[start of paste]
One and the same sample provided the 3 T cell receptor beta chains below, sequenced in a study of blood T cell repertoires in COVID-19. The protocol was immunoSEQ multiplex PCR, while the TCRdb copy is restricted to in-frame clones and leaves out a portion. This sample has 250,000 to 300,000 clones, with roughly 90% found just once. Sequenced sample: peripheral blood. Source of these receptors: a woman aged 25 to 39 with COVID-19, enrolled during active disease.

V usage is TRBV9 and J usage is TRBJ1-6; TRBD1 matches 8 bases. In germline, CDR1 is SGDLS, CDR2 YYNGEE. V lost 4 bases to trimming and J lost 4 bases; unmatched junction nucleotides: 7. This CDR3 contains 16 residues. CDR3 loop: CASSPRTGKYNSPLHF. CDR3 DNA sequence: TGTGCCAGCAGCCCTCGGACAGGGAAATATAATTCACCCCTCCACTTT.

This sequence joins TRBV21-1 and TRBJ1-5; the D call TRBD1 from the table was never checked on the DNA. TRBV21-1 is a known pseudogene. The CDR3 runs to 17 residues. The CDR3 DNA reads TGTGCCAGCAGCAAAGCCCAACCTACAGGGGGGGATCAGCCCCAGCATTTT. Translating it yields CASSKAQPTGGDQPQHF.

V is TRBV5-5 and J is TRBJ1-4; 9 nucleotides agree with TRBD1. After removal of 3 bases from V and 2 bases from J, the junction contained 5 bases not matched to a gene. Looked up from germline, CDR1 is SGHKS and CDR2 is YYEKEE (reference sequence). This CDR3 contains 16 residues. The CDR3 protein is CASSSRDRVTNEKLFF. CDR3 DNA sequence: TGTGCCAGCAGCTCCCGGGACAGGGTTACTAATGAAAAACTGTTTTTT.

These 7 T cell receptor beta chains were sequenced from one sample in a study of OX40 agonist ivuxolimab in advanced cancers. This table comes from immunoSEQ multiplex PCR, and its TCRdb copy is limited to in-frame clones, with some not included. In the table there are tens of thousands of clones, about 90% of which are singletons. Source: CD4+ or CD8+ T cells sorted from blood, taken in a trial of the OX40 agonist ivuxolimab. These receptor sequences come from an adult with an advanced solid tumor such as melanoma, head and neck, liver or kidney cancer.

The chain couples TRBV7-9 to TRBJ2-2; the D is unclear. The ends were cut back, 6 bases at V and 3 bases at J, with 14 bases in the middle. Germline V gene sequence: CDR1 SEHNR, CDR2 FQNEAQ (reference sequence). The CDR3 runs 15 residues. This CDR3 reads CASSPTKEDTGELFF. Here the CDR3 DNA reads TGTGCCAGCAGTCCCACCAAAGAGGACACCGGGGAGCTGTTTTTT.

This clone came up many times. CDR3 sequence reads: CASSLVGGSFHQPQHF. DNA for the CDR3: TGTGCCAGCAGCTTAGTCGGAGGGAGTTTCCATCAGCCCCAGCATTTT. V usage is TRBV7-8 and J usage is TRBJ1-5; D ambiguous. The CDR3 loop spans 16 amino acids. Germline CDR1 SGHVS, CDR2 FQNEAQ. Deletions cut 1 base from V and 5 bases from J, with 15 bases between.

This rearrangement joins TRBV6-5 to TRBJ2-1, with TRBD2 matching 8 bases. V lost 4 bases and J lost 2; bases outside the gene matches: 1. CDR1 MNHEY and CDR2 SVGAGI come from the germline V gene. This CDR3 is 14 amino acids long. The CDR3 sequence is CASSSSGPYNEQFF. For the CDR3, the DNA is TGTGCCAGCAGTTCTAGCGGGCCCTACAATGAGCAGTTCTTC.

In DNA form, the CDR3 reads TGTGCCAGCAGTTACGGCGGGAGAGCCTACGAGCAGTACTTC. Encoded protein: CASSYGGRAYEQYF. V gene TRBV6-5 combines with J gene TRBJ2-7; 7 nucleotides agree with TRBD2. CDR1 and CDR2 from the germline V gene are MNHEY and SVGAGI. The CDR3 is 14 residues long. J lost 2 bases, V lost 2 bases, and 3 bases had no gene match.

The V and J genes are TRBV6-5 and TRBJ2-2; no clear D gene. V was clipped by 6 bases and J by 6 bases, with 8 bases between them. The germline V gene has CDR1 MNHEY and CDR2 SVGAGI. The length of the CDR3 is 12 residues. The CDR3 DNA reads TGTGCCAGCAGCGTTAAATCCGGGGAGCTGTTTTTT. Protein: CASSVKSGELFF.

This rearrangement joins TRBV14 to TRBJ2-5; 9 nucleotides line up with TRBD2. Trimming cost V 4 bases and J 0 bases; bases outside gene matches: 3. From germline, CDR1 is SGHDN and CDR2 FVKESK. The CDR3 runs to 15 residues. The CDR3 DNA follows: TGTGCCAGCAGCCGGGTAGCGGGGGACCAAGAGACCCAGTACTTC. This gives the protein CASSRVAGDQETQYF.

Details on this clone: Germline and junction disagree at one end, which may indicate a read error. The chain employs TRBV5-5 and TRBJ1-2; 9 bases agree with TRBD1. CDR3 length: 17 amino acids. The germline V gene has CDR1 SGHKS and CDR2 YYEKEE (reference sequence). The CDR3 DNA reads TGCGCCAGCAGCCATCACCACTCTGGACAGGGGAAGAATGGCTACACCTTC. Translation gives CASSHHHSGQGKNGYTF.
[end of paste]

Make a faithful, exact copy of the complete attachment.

One and the same sample provided the 3 T cell receptor beta chains below, sequenced in a study of blood T cell repertoires in COVID-19. The protocol was immunoSEQ multiplex PCR, while the TCRdb copy is restricted to in-frame clones and leaves out a portion. This sample has 250,000 to 300,000 clones, with roughly 90% found just once. Sequenced sample: peripheral blood. Source of these receptors: a woman aged 25 to 39 with COVID-19, enrolled during active disease.

V usage is TRBV9 and J usage is TRBJ1-6; TRBD1 matches 8 bases. In germline, CDR1 is SGDLS, CDR2 YYNGEE. V lost 4 bases to trimming and J lost 4 bases; unmatched junction nucleotides: 7. This CDR3 contains 16 residues. CDR3 loop: CASSPRTGKYNSPLHF. CDR3 DNA sequence: TGTGCCAGCAGCCCTCGGACAGGGAAATATAATTCACCCCTCCACTTT.

This sequence joins TRBV21-1 and TRBJ1-5; the D call TRBD1 from the table was never checked on the DNA. TRBV21-1 is a known pseudogene. The CDR3 runs to 17 residues. The CDR3 DNA reads TGTGCCAGCAGCAAAGCCCAACCTACAGGGGGGGATCAGCCCCAGCATTTT. Translating it yields CASSKAQPTGGDQPQHF.

V is TRBV5-5 and J is TRBJ1-4; 9 nucleotides agree with TRBD1. After removal of 3 bases from V and 2 bases from J, the junction contained 5 bases not matched to a gene. Looked up from germline, CDR1 is SGHKS and CDR2 is YYEKEE (reference sequence). This CDR3 contains 16 residues. The CDR3 protein is CASSSRDRVTNEKLFF. CDR3 DNA sequence: TGTGCCAGCAGCTCCCGGGACAGGGTTACTAATGAAAAACTGTTTTTT.

These 7 T cell receptor beta chains were sequenced from one sample in a study of OX40 agonist ivuxolimab in advanced cancers. This table comes from immunoSEQ multiplex PCR, and its TCRdb copy is limited to in-frame clones, with some not included. In the table there are tens of thousands of clones, about 90% of which are singletons. Source: CD4+ or CD8+ T cells sorted from blood, taken in a trial of the OX40 agonist ivuxolimab. These receptor sequences come from an adult with an advanced solid tumor such as melanoma, head and neck, liver or kidney cancer.

The chain couples TRBV7-9 to TRBJ2-2; the D is unclear. The ends were cut back, 6 bases at V and 3 bases at J, with 14 bases in the middle. Germline V gene sequence: CDR1 SEHNR, CDR2 FQNEAQ (reference sequence). The CDR3 runs 15 residues. This CDR3 reads CASSPTKEDTGELFF. Here the CDR3 DNA reads TGTGCCAGCAGTCCCACCAAAGAGGACACCGGGGAGCTGTTTTTT.

This clone came up many times. CDR3 sequence reads: CASSLVGGSFHQPQHF. DNA for the CDR3: TGTGCCAGCAGCTTAGTCGGAGGGAGTTTCCATCAGCCCCAGCATTTT. V usage is TRBV7-8 and J usage is TRBJ1-5; D ambiguous. The CDR3 loop spans 16 amino acids. Germline CDR1 SGHVS, CDR2 FQNEAQ. Deletions cut 1 base from V and 5 bases from J, with 15 bases between.

This rearrangement joins TRBV6-5 to TRBJ2-1, with TRBD2 matching 8 bases. V lost 4 bases and J lost 2; bases outside the gene matches: 1. CDR1 MNHEY and CDR2 SVGAGI come from the germline V gene. This CDR3 is 14 amino acids long. The CDR3 sequence is CASSSSGPYNEQFF. For the CDR3, the DNA is TGTGCCAGCAGTTCTAGCGGGCCCTACAATGAGCAGTTCTTC.

In DNA form, the CDR3 reads TGTGCCAGCAGTTACGGCGGGAGAGCCTACGAGCAGTACTTC. Encoded protein: CASSYGGRAYEQYF. V gene TRBV6-5 combines with J gene TRBJ2-7; 7 nucleotides agree with TRBD2. CDR1 and CDR2 from the germline V gene are MNHEY and SVGAGI. The CDR3 is 14 residues long. J lost 2 bases, V lost 2 bases, and 3 bases had no gene match.

The V and J genes are TRBV6-5 and TRBJ2-2; no clear D gene. V was clipped by 6 bases and J by 6 bases, with 8 bases between them. The germline V gene has CDR1 MNHEY and CDR2 SVGAGI. The length of the CDR3 is 12 residues. The CDR3 DNA reads TGTGCCAGCAGCGTTAAATCCGGGGAGCTGTTTTTT. Protein: CASSVKSGELFF.

This rearrangement joins TRBV14 to TRBJ2-5; 9 nucleotides line up with TRBD2. Trimming cost V 4 bases and J 0 bases; bases outside gene matches: 3. From germline, CDR1 is SGHDN and CDR2 FVKESK. The CDR3 runs to 15 residues. The CDR3 DNA follows: TGTGCCAGCAGCCGGGTAGCGGGGGACCAAGAGACCCAGTACTTC. This gives the protein CASSRVAGDQETQYF.

Details on this clone: Germline and junction disagree at one end, which may indicate a read error. The chain employs TRBV5-5 and TRBJ1-2; 9 bases agree with TRBD1. CDR3 length: 17 amino acids. The germline V gene has CDR1 SGHKS and CDR2 YYEKEE (reference sequence). The CDR3 DNA reads TGCGCCAGCAGCCATCACCACTCTGGACAGGGGAAGAATGGCTACACCTTC. Translation gives CASSHHHSGQGKNGYTF.